I was a bit surprised to see that Victor Reppert took a defensive stance in response (I believe) to my previous post, in which I said that he seized upon a certain article that appealed to his confirmation bias. Victors words were:
It seems to me that the defense of any position can be attributed to confirmation by its opponents. It is a charge that proves everything, and therefore nothing. - ReppertHe seems to think that the accusation of confirmation bias was used to refute his argument, but since anyone can be accused of having confirmation bias, it is a meaningless charge. What's surprising to me is his failure to grasp what it means to say that someone has confirmation bias, and that he would see this as a refutation. So let me try to set the record straight.
Confirmation bias is something that afflicts us all. It is the natural tendency to favor information that agrees with what we already believe, and ignore or discount information that doesn't support those beliefs. When we search the internet for articles to help us make an argument, for example, we may skip over ones that contain any information that supports the opposite viewpoint, and look for only the ones that strictly support our own position. When we read something, we have a tendency to interpret it in a manner that agrees with what we believe. And when we recall something, we tend to be (unconsciously) selective in which facts come to mind. These things are well documented.
There is no shame in saying that someone has confirmation bias. We all have it. It's perfectly natural. We want our own beliefs to be true, so we seek out information that helps us to confirm those beliefs. I certainly don't exempt myself from this. It would be disingenuous for me to say that someone else has confirmation bias, but not admit the same thing about myself. It's not an accusation or a "charge", as Victor puts it. It's simply a recognition of the human condition that we all share.
When I say that Victor has seized upon an article that appeals to his confirmation bias, I am not making the case that his position is invalid for that reason, because that would be a logical fallacy on my part. I am simply pointing out that there is another side to the argument that he has glossed over or ignored. I'm saying that Victor has found an article that supports his side of the argument, and he has declared victory by simply presenting one side of the story. Furthermore, he bolstered his case by selecting an article written by a supposed atheist. The implied argument is that if an atheist agrees with the religious position, that lends additional credence to the religious position. But that's a fallacy. Of course, having said these things about Victor's argument, it is incumbent on me to prove my point by presenting the other side. Please note that none of this implies that one side or the other is right. It is simply a commentary on Victor's approach to presenting the argument.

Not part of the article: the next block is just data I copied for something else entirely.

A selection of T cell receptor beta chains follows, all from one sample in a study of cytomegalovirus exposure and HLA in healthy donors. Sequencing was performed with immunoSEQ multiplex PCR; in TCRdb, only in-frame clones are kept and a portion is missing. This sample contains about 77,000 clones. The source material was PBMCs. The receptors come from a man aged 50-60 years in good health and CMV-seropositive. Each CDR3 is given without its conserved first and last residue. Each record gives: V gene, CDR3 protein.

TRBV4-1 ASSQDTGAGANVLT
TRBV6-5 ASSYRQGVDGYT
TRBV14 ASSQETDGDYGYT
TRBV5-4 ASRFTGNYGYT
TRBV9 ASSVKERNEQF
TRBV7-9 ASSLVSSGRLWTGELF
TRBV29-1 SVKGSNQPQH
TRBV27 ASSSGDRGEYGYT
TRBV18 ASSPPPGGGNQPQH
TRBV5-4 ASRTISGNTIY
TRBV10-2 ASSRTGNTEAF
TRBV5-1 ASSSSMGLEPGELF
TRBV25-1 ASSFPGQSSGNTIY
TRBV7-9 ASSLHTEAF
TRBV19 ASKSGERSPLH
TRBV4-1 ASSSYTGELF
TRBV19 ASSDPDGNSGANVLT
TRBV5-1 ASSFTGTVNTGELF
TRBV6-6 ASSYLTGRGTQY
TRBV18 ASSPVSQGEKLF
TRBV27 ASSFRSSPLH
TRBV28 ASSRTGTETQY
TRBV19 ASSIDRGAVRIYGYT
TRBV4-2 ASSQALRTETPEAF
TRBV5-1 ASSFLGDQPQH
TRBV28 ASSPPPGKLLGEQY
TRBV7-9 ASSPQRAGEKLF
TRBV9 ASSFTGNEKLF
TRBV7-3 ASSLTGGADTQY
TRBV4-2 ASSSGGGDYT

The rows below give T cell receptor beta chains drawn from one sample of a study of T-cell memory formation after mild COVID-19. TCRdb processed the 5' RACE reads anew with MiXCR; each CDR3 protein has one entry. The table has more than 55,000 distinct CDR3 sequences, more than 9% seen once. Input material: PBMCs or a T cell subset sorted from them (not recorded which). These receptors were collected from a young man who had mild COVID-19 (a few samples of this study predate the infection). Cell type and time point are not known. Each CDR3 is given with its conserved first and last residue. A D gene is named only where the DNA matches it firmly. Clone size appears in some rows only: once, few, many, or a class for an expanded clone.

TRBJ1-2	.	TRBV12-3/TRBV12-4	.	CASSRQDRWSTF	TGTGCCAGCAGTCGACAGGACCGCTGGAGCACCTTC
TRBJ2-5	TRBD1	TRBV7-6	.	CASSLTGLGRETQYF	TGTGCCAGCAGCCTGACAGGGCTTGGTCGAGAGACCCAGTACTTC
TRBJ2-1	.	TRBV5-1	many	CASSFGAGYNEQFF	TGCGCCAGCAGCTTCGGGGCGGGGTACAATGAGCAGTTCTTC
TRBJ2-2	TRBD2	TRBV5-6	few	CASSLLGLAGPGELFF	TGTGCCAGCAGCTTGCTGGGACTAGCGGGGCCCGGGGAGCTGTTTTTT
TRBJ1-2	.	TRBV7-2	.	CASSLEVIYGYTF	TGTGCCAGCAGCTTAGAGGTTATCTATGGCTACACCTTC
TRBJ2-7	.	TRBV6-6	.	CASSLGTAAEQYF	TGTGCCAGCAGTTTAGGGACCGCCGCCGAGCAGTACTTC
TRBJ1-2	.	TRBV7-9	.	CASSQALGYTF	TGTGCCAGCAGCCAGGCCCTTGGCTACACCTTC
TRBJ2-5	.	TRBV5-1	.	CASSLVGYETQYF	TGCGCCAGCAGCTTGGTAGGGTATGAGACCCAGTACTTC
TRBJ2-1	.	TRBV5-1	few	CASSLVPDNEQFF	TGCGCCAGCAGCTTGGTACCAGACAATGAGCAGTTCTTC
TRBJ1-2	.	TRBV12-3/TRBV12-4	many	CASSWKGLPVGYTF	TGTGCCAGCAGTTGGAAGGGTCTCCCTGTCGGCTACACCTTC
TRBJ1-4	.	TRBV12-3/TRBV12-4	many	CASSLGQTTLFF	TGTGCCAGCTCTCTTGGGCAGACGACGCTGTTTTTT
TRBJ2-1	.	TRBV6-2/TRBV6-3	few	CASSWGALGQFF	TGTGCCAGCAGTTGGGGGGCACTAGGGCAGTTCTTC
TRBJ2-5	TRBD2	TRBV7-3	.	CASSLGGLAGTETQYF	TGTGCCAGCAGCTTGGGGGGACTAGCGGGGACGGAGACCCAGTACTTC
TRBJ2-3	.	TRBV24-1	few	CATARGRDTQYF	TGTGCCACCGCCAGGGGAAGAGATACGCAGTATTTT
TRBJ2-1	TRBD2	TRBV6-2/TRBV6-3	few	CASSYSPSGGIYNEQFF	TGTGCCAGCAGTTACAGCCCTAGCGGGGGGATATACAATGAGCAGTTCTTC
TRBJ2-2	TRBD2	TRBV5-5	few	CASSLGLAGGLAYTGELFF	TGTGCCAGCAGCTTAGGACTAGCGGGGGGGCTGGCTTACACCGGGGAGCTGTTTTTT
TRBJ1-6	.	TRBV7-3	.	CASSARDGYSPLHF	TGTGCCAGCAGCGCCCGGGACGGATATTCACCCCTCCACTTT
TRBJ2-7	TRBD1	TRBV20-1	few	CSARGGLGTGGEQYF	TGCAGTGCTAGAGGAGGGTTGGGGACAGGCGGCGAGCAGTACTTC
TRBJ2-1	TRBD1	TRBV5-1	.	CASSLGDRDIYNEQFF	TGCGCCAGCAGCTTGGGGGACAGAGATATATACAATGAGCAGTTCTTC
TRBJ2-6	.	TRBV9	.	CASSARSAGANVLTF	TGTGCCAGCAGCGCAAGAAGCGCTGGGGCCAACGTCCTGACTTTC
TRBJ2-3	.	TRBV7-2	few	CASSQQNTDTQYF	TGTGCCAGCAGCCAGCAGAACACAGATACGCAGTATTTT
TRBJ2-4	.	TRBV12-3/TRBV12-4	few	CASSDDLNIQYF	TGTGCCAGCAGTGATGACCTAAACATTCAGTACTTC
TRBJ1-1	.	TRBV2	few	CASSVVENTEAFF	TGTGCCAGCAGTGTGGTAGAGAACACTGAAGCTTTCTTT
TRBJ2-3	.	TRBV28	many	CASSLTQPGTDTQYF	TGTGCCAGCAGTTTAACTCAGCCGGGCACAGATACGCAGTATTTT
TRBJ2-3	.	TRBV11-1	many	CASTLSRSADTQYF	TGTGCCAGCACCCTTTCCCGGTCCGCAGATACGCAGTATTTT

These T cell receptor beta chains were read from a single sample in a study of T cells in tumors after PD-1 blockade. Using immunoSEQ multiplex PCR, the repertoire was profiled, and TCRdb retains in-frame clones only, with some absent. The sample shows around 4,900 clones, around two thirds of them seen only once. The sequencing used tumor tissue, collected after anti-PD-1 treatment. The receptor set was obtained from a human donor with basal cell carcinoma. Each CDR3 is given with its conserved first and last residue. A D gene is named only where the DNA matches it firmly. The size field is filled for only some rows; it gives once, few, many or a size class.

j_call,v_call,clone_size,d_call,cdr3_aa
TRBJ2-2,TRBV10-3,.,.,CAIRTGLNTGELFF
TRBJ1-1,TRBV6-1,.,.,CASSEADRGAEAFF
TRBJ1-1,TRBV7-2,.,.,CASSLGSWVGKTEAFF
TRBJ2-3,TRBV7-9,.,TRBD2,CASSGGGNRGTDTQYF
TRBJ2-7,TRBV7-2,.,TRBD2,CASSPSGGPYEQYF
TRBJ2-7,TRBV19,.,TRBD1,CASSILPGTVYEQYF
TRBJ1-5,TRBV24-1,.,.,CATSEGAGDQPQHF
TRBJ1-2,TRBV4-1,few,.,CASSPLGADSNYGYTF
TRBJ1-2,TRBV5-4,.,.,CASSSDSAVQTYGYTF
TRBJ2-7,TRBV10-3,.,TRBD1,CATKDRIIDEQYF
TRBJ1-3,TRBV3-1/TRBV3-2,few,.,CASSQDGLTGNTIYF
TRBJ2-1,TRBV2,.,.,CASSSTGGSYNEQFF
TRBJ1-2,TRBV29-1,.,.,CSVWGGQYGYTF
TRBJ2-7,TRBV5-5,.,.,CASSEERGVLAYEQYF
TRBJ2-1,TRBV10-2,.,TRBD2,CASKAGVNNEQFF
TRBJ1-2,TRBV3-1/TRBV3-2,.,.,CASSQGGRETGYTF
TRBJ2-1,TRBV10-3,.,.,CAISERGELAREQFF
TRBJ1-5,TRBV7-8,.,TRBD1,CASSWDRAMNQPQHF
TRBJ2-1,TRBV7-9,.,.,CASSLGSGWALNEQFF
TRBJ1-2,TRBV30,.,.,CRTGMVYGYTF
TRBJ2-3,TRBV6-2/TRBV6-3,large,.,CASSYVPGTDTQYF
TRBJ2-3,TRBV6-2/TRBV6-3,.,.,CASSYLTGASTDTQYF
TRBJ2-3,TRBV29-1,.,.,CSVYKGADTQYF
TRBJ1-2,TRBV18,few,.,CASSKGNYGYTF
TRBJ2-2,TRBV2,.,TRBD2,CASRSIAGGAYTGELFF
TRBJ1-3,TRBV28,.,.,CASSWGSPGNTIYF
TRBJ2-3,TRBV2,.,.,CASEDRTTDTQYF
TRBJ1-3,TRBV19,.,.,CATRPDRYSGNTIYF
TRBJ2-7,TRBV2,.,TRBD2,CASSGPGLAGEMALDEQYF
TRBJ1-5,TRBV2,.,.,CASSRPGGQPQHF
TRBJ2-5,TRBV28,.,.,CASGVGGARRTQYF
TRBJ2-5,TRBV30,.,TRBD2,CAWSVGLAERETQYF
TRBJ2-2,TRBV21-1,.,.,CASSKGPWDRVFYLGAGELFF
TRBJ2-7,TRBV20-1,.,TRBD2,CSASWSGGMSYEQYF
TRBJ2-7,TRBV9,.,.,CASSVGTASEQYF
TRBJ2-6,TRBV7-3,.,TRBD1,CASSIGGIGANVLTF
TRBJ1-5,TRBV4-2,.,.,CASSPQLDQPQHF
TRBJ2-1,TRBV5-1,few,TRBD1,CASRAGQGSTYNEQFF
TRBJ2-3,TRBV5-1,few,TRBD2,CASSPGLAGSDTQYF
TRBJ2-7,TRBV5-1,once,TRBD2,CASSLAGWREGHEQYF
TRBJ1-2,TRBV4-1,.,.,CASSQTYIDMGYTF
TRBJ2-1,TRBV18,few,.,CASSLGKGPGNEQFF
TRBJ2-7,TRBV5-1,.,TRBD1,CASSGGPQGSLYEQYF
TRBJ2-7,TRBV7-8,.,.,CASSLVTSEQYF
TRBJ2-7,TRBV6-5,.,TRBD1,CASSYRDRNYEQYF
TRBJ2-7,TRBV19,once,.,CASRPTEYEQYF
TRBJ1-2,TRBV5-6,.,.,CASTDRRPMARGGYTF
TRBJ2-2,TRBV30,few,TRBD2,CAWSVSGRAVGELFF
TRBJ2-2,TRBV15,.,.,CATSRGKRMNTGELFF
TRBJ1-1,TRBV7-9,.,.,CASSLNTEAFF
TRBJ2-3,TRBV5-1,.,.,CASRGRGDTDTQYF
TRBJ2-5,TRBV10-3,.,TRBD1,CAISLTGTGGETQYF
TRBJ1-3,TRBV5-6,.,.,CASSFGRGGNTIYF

Victor asks: "Is Confirmation Bias Avoidable?" I think he's asking, "Is the charge confirmation bias avoidable?" What he means by this is that any argument could be countered by charges of confirmation bias. I disagree. You can't refute your opponent's argument by accusing him of confirmation bias. The fact of being biased says nothing about whether or not you are correct. If someone tells you that your argument is false because of your bias, you have every right to retort that this is a fallacy.
Nevertheless, confirmation bias is real, and it affects all of us. So what can we do about it? The first thing is to recognize that it exists, and that it affects the way we seek and process information. The second thing is to make a conscious effort to see both sides of the story. You owe it to yourself to at least look at opposing viewpoints and try to understand them. Finally, if someone says you have confirmation bias, don't get defensive about it. Ask yourself, "Am I making an honest effort to examine the issue objectively?" Nobody can be perfectly objective about all things. But recognizing that and making an effort to be more objective can make a big difference. At least you might adopt a stance that is a bit more nuanced - a stance that takes into account truths that exist in your opponent's side of the story. That only serves to make your own stance more defensible. That's the best you can do.